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"Ceremony on the Plain at Hadley" by Alan Bean
       
Ceremony on the Plain at Hadley
by Alan Bean

“Falcon is on the plain at Hadley,” reported the excited Apollo 15 Commander David R. Scott on  July 30, 1971. Dave and lunar module pilot Jim Irwin were on the surface of the moon at a site rich with scientific potential. They would be able to make observations and gather samples for some three and a half days and would have for their use the first car on the moon, an electric dune buggy.

But first, the matter of ceremony. Planting the flag, or perhaps a stick or spear before flags were created, has been a tradition in exploration since ancient times, and moon exploration was no exception. They couldn’t, however, count on the wind blowing the flag since there is no air on the moon. So they used a small metal snap-up curtain rod along the top edge of the flag.

Why had we gone to the moon at all? Was it worth the cost? There may be no single answer to these questions which we must all decide for ourselves. The spirit of exploration is either in your heart or it is not. Dave Scott spoke eloquently when he said, “As I stand here in the wonders of the unknown at Hadley, I try to realize there is a fundamental truth to our nature. Man must explore. And this is exploration at its greatest.”


Sizing & Pricing
Greenwich Workshop FineArt Giclée Print:
Limited to 150 s/n. 24"w x 16"h. $275

 


"Ceremony on the Plain at Hadley" by Alan Bean

Alan Bean: Artist and Astronaut

Captain Alan Bean was the lunar module pilot on Apollo 12, the fourth man to walk on the moon and commander of Skylab 2. “I am fortunate enough to have seen sights no other artist ever has,” Bean says.

“I want my paintings to communicate an emotional experience in ways that photography cannot.”

Captain Bean creates his original works of art using a unique technique allowing the viewer to actually sense vestiges of the 20th century’s most dramatic accomplishments. Pressed into the canvas surfaces are Captain Bean’s authentic lunar boot “moonprints,” impressions from a core tube-bit used to collect soil samples and marks from a hammer used to drive the staff of the American flag into the moon’s surface. Moon dust, trapped on the patches on the outside of his suit, makes its way onto each original as well.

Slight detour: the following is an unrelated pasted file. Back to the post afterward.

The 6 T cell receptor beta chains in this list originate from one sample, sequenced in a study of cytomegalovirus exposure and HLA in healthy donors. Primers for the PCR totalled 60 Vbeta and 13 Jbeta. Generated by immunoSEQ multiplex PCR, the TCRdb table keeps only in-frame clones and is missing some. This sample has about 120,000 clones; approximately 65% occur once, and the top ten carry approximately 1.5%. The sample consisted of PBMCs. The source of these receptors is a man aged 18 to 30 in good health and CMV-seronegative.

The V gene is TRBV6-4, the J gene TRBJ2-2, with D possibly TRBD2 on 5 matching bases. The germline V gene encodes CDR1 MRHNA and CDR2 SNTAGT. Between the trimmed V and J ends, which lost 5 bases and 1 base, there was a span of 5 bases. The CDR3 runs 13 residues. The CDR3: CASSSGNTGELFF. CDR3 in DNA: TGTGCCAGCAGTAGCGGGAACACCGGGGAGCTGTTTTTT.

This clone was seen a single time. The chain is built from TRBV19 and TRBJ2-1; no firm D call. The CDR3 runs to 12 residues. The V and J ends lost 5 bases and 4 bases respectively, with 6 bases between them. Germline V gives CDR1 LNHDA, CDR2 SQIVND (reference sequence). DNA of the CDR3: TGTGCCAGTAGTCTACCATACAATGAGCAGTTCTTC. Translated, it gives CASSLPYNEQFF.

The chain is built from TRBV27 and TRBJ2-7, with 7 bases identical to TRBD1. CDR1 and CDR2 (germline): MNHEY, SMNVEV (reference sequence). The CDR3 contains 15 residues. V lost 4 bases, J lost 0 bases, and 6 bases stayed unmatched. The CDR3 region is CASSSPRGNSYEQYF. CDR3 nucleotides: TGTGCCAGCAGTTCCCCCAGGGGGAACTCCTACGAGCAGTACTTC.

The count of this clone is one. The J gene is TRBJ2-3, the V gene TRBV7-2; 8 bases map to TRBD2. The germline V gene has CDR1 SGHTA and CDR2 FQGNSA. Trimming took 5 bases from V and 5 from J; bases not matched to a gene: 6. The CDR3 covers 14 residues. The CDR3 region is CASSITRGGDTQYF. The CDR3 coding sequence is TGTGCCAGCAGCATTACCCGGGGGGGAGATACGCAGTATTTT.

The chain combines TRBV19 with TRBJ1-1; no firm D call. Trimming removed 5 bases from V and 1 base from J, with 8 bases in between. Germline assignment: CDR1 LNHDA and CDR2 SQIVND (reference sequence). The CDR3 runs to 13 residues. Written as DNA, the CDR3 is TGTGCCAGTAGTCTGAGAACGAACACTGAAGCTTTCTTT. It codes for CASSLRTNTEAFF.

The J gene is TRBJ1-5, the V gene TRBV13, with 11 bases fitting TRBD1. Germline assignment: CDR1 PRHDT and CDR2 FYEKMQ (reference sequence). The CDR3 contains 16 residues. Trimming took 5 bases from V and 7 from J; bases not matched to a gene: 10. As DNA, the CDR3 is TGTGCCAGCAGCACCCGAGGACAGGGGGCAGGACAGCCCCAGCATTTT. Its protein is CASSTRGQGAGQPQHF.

Each print and canvas is an historical record of the lunar experience, as each is signed by moonwalker Captain Alan Bean, with most countersigned by other moonwalkers and astronauts.This may be your only chance to own such a visionary and historic celebration of man’s greatest achievement. NASA was sometimes asked “Why not send an artist to the moon?” It turns out they did.

Biography

Alan Bean—Apollo XII astronaut, commander of Skylab II and artist—was born in 1932 in Wheeler, Texas. In 1950 he was selected for an NROTC scholarship at the University of Texas at Austin. In 1955, he was commissioned an ensign in the United States Navy.

Holder of eleven world records in space and astronautics, as well as numerous national and international honors, Alan Bean has had a most distinguished peacetime career. His awards include two NASA Distinguished Service Medals, the Yuri Gagarin Gold Medal and the Robert J. Collier Trophy. As part of the Apollo XII crew, he became the fourth of only twelve men ever to walk on the Moon. As the spacecraft commander of Skylab Mission II, he set a world record: 24,400,000 miles traveled during the 59-day flight. He has also launched himself successfully into a new career as an artist.

When he wasn’t flying, Bean always enjoyed painting as a hobby. Attending night classes at St. Mary’s College in Maryland in 1962, Alan experimented with landscapes. During training and between missions as a test pilot and astronaut, he continued private art lessons. On space voyages, his artist’s eye and talent enabled him to document impressions of the Moon and space to be preserved later on canvas. His art reflects the attention to detail of the aeronautical engineer, the respect for the unknown of the astronaut and the unabashed appreciation of a skilled painter.

The space program has seen unprecedented achievements and Bean realized that most of those who participated actively in this adventure would be gone in forty years. He knew that if any credible artistic impressions were to remain for future generations, he must paint them now. “My decision to resign from NASA in 1981 was based on the fact that I am fortunate enough to have seen sights no other artist ever has,” Bean said, “and I hope to communicate these experiences through art.”

Bean’s book Apollo: An Eyewitness Account which chronicles his first-person experience as an Apollo astronaut in words and paintings was received with critical and popular acclaim upon its publication in 1998.


Alan Bean samples the Ocean of Storms.

Is Anyone Out There?

A detail of Is Anyone Out There showing the lunar boot moonprints and core tube-bit imprint.

Alan Bean in 1981

Alan Bean in his studio

Alan Bean: Video
Watch this clip from the documentary Alan Bean: Artist.
Alan Bean, in his studio, discusses his art.






 

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